Our United States Program Advisory Panel is comprised of a group of esteemed experts from outside of the foundation who offer a wide range of experiences and perspectives. This panel plays an important role in strengthening our work by offering independent assessments of our strategies and helping us evaluate results.
Ann Fudge served as the chairman and CEO of Young & Rubicam Brands, as well as Chairman and CEO of its largest division, Y&R Advertising, one of the world’s leading marketing and communications agencies until 2006. Prior to that, Fudge ran a $5 billion division of Kraft Foods, overseeing some of its largest brands. Currently on the board of directors of the Rockefeller Foundation, she also serves on the Board of Overseers of Harvard University, as a Vice Chairman and Senior Independent Director for Unilever, and as a trustee of WGBH Public Media and the Brookings Institution. She is a member of the Council on Foreign Relations as well as serving on the Council’s Board. Prior board appointments include Morehouse College and General Electric. Among her many honors and awards, she has been named by Fortune as one of the fifty most powerful women in American business.
Christopher Edley is former Dean of the University of California, Berkeley’s Boalt School of Law, having joined Boalt after twenty three years as a professor of law at Harvard Law School. He is a renowned expert in the field of civil rights law. His publications include, among many others, Not All Black and White: Affirmative Action, Race and American Values, and he is a founder of UC-Berkeley’s Chief Justice Earl Warren Institute on Race, Ethnicity, and Diversity, a multidisciplinary think tank. In addition to helping formulate domestic policy in the Carter Administration, Edley was the associate director for economics and government at the Office of Management and Budget during the Clinton Administration as well as an advisor for Clinton’s Initiative on Race. Edley has served on a number of national commissions, including the U.S. Commission on Civil Rights and most recently on the nonpartisan Commission on No Child Left Behind. He is a fellow of the National Academy of Public Administration, the Council on Foreign Relations, and the American Academy of Arts and Sciences and served as an advisor for the Presidential transition team for President-elect Barack Obama.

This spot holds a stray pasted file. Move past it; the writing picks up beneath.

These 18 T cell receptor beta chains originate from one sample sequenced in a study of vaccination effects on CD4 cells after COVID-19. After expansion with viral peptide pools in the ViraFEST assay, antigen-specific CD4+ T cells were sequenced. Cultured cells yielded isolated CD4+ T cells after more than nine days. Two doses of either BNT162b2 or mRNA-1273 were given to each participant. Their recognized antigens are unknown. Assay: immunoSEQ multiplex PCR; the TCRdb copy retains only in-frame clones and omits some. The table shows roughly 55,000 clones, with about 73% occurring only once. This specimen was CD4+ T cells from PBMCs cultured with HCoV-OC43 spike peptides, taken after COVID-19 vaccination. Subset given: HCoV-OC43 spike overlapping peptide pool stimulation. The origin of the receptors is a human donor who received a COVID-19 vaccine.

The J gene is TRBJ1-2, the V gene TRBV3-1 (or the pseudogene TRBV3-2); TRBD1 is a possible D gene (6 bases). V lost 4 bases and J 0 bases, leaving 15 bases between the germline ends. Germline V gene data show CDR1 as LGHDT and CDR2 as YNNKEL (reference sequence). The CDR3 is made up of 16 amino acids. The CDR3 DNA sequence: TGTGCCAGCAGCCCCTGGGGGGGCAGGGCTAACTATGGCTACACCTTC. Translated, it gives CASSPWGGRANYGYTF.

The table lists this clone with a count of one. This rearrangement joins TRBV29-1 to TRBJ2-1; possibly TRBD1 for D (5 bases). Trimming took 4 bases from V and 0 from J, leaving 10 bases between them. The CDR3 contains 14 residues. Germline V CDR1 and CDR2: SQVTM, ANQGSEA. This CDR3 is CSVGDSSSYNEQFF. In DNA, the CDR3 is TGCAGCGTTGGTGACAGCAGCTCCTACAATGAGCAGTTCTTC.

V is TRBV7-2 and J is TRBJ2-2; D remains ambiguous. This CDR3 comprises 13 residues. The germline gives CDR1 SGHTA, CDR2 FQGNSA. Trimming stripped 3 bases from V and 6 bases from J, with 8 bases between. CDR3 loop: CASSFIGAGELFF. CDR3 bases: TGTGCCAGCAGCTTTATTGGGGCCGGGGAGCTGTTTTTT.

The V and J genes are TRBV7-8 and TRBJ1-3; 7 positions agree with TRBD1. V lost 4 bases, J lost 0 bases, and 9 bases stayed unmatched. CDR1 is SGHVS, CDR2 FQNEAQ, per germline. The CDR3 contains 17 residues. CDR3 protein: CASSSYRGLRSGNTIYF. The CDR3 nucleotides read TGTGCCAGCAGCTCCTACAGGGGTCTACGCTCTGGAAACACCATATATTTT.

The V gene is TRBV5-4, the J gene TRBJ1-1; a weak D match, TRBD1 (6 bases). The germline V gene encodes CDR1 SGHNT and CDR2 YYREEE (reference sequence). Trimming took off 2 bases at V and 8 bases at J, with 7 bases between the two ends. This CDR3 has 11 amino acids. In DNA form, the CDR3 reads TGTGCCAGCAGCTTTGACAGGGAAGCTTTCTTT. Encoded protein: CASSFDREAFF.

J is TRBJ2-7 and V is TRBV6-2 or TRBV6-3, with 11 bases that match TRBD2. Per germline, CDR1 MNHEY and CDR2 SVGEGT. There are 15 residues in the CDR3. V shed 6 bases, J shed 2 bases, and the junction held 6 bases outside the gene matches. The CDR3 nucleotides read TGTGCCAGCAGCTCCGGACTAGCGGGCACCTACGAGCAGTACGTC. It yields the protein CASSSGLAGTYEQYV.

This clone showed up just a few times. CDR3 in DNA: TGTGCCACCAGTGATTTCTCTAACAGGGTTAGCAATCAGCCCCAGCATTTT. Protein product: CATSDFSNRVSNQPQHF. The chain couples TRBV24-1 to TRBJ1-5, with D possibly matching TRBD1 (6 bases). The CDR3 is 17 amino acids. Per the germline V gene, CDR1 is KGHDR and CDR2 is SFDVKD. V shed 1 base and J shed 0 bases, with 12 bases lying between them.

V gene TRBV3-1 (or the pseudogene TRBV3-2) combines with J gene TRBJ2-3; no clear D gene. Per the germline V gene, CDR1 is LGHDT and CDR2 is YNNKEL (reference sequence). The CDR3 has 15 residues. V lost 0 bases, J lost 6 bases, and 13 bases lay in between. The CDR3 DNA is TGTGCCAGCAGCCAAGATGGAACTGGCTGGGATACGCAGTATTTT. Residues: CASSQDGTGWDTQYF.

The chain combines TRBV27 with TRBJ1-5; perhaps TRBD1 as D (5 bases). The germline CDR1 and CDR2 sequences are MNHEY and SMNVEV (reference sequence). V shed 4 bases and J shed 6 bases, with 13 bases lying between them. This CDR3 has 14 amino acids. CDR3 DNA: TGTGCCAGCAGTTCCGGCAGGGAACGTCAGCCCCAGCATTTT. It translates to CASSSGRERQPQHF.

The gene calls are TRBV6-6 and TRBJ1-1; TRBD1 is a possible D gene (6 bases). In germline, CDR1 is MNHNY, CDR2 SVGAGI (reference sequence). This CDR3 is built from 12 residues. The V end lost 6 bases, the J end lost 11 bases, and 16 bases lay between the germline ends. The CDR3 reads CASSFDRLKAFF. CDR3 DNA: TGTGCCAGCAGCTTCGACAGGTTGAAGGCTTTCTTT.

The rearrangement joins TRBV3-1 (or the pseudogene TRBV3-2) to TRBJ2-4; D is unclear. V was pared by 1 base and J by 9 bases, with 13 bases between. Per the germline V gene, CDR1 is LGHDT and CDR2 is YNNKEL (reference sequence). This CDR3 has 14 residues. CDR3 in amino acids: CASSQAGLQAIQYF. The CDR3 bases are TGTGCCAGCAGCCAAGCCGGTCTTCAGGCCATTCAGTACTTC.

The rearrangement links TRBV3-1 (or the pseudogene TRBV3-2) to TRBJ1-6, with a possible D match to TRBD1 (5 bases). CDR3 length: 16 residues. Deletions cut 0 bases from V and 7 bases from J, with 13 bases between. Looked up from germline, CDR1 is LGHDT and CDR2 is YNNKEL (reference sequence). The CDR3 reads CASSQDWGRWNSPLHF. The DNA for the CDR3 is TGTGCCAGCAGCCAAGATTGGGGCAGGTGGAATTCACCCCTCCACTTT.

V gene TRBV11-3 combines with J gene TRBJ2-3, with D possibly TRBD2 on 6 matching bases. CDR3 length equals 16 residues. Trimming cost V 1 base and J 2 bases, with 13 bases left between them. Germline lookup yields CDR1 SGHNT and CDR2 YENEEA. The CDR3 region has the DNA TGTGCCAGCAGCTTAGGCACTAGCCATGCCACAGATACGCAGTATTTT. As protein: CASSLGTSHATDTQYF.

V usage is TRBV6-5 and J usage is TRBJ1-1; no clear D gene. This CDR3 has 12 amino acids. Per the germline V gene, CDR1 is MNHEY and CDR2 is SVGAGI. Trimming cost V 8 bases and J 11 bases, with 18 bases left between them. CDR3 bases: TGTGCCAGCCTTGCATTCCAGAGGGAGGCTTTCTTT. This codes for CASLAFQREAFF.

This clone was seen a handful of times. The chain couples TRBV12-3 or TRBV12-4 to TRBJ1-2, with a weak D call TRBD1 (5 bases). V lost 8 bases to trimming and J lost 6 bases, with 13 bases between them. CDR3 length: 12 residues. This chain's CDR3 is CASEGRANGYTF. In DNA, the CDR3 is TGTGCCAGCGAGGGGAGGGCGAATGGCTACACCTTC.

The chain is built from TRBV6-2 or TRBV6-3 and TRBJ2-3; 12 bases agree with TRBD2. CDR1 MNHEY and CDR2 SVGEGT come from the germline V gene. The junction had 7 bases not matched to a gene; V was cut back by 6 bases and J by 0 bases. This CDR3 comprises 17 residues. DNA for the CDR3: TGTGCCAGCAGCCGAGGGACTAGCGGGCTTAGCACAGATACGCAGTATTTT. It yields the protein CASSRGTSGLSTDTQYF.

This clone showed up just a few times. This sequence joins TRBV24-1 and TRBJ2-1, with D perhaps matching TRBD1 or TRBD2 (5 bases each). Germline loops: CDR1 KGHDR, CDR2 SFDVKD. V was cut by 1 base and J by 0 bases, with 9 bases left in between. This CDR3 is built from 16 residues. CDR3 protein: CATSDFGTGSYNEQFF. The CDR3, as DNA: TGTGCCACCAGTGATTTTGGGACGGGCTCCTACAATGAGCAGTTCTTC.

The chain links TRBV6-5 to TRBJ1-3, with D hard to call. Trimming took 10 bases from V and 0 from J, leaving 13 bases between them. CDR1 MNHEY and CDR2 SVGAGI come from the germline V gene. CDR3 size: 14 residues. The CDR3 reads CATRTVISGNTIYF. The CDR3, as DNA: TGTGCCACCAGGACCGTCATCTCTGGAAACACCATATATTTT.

Edward Glaeser is the Fred and Eleanor Glimp Professor of Economics in the Faculty of Arts and Sciences at Harvard University, where he has taught urban and social economics and microeconomic theory since 1992. Glaeser is also director of the Taubman Center for State and Local Government and director of the Rappaport Institute of Greater Boston. He has published dozens of papers on cities and economic growth, including papers on the determinants of city growth and the role of cities as centers for the transmission of ideas. In addition to his teaching and research, Glaeser edits the Quarterly Journal of Economics. Glaeser’s work examining the historical evolution of economic hubs like Boston and New York City has had a major influence on the study of both economics and urban geography. Other topics on which he has written widely, from both contemporary and historical perspectives, include social economics and the economics of religion.
Margaret Spellings is the president of the George W. Bush Foundation. She oversees all aspects of Bush Foundation activities, including leadership of the George W. Bush Institute, management of George W. Bush Presidential Center business operations, and collaboration with the National Archives and Records Administration, which operates the George W. Bush Presidential Library and Museum.
Previously Spellings was president and CEO of Margaret Spellings and Company, a Washington, D.C. consulting firm that provided strategic guidance to philanthropic and private sector organizations. She also served as a senior advisor to the U.S. Chamber of Commerce and was president of the U.S. Chamber of Commerce Foundation.
She served as U.S. Secretary of Education from 2005 to 2009. In that role, she oversaw an agency with a nearly $70 billion budget and more than 10,000 employees and contractors. As a member of the President’s Cabinet, she led the implementation of the No Child Left Behind Act (NCLB), a historic national initiative to provide enhanced accountability for the education of 50 million U.S. public school students.
In 2005, Spellings launched a higher education national policy debate and action plan to improve accessibility, affordability and accountability in our Nation’s colleges and universities. Spellings initiated international outreach and collaboration by leading delegations on behalf of the President of the United States as well as overseeing the development and implementation of international education agreements with such countries as China, Russia and the United Arab Emirates. As White House Domestic Policy Advisor, from 2001 to 2005, she managed the development of the President’s domestic policy agenda. Prior to her service in the White House, Spellings was senior advisor to then-Governor George W. Bush of Texas, led governmental and external relations for the Texas Association of School Boards, and has served in key positions at Austin Community College and with the Texas Legislature.